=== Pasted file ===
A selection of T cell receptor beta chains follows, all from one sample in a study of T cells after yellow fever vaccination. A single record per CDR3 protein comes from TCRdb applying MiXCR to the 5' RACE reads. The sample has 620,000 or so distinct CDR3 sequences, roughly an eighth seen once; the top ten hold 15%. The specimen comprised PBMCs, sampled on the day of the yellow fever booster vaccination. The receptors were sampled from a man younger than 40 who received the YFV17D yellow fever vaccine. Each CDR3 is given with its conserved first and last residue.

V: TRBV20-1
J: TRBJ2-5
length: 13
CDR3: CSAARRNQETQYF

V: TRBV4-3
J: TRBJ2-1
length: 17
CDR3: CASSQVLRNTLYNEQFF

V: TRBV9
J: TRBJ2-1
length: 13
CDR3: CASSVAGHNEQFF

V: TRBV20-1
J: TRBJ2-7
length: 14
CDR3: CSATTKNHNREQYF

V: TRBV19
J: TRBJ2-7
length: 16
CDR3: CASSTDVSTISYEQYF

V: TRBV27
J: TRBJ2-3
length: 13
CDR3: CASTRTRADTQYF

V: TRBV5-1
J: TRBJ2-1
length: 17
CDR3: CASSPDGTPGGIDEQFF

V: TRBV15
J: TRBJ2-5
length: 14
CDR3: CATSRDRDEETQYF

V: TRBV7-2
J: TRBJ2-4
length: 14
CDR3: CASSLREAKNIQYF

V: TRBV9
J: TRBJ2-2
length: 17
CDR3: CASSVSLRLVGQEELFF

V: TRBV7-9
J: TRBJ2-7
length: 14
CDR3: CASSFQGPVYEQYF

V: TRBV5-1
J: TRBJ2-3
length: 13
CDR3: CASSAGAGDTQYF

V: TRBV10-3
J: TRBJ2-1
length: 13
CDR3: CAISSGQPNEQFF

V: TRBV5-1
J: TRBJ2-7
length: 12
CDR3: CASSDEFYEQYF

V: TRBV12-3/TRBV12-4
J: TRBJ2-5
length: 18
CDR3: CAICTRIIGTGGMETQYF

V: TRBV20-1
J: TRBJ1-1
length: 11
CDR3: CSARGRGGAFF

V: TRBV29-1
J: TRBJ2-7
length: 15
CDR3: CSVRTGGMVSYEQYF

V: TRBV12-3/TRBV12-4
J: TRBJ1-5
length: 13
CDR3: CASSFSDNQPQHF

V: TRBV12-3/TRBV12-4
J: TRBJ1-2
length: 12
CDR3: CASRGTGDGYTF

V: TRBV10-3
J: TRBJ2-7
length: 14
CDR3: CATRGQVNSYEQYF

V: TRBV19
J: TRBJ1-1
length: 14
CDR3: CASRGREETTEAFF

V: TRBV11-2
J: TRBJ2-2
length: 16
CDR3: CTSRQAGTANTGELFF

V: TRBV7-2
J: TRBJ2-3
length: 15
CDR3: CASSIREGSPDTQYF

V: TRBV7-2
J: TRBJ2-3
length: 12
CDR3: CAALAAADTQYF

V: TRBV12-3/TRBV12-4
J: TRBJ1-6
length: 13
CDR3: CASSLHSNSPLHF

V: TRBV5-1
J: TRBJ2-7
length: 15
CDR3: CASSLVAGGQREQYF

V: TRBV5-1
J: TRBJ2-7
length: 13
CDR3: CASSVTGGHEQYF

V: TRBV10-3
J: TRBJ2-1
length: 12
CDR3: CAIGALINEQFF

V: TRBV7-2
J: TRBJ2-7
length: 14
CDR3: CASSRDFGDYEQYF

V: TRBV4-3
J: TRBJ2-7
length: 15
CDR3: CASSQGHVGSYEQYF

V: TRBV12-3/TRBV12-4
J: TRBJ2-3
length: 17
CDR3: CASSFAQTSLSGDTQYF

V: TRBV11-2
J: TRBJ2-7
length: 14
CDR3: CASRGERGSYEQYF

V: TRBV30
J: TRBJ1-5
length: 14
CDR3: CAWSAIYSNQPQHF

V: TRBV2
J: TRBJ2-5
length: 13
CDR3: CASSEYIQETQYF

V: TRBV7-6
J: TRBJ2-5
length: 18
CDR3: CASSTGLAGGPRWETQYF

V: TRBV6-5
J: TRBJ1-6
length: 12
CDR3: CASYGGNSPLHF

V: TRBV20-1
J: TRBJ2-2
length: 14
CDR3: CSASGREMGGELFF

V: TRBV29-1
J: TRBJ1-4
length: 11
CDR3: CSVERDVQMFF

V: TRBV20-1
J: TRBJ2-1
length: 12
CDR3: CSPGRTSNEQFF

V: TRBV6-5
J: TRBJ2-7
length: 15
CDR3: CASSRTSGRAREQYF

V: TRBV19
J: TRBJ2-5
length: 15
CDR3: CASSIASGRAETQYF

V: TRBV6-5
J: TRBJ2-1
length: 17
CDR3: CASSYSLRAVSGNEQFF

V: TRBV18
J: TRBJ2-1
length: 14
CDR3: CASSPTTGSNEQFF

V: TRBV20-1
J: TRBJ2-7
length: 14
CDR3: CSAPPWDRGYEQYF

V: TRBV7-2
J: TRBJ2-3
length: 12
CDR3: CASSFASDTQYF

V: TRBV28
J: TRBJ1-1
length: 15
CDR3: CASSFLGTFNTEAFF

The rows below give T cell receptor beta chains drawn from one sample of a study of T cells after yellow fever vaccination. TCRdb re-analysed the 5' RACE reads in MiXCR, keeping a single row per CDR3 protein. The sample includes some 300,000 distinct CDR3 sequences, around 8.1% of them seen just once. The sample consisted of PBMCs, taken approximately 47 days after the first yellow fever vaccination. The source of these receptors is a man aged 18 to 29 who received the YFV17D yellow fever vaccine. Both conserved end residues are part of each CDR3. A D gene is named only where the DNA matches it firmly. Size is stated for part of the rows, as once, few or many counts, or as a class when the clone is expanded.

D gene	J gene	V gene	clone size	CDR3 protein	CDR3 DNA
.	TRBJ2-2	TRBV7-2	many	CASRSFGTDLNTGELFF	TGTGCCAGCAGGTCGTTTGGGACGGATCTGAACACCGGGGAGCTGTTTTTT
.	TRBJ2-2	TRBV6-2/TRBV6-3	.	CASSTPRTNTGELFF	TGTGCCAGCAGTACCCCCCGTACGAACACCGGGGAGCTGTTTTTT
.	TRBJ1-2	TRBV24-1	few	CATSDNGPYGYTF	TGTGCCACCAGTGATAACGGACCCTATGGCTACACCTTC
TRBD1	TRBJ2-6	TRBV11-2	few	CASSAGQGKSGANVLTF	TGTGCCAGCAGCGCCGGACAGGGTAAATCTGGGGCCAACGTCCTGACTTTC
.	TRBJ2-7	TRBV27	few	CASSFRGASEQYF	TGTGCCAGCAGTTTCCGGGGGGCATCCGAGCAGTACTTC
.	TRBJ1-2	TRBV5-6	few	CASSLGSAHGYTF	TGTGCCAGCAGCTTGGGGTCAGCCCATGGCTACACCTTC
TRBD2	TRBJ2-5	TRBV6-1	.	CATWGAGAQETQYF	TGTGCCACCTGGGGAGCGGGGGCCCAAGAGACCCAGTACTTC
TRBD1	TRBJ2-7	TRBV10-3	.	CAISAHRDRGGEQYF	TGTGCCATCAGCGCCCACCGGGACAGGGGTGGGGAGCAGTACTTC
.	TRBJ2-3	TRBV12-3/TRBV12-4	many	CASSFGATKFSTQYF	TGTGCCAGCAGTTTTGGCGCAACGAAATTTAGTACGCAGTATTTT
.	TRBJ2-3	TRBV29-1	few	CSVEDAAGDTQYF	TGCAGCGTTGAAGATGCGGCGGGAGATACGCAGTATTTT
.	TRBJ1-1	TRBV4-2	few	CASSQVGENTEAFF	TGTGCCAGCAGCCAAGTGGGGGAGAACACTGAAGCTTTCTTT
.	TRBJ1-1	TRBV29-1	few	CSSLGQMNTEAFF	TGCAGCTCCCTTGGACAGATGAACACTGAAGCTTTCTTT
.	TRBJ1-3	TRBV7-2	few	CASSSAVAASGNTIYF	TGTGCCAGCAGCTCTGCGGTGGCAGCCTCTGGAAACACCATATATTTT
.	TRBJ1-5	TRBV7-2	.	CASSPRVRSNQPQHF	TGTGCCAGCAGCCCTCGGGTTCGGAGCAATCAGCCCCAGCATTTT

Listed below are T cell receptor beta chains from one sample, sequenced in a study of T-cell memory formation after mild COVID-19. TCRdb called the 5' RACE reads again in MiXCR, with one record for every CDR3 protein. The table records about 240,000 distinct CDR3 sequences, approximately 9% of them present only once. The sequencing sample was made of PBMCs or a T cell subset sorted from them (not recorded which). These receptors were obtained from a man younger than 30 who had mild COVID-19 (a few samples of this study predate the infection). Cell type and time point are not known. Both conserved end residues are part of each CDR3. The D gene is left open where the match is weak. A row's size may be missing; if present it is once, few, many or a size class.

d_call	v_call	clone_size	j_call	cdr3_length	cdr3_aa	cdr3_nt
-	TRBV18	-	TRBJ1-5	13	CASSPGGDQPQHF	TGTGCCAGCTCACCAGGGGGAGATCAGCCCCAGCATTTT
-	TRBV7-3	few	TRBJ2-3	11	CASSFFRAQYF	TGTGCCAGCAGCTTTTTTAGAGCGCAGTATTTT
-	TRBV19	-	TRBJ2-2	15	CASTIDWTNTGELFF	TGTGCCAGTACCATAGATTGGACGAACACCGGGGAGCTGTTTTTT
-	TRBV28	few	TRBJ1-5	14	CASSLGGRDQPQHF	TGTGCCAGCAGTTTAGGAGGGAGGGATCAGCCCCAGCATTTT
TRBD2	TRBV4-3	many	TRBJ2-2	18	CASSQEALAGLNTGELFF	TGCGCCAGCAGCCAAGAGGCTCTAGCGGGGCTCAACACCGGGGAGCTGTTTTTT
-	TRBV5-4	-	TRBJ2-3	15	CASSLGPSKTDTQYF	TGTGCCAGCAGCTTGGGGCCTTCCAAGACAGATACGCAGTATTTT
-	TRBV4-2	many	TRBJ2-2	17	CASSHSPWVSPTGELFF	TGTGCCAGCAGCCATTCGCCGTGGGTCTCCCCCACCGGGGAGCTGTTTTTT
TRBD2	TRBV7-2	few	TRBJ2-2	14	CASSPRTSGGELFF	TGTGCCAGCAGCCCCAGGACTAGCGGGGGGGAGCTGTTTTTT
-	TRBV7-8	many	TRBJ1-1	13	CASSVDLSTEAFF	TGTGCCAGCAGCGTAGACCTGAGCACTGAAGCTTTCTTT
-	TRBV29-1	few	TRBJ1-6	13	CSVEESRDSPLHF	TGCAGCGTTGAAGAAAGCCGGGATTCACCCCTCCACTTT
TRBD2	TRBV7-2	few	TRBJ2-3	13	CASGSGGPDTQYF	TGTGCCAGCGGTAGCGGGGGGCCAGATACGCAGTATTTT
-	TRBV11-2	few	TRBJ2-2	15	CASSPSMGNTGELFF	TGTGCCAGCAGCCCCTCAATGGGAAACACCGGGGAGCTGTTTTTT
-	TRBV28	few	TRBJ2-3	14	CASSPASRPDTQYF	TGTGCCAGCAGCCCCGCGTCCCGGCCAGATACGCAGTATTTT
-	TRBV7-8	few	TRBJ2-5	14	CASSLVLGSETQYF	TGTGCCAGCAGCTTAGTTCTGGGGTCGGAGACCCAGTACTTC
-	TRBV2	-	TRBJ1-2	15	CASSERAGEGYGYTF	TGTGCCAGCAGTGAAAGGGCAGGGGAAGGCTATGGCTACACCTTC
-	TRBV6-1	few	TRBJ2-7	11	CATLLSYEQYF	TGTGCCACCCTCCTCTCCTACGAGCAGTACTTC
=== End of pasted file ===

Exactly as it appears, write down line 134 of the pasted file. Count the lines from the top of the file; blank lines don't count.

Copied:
V: TRBV2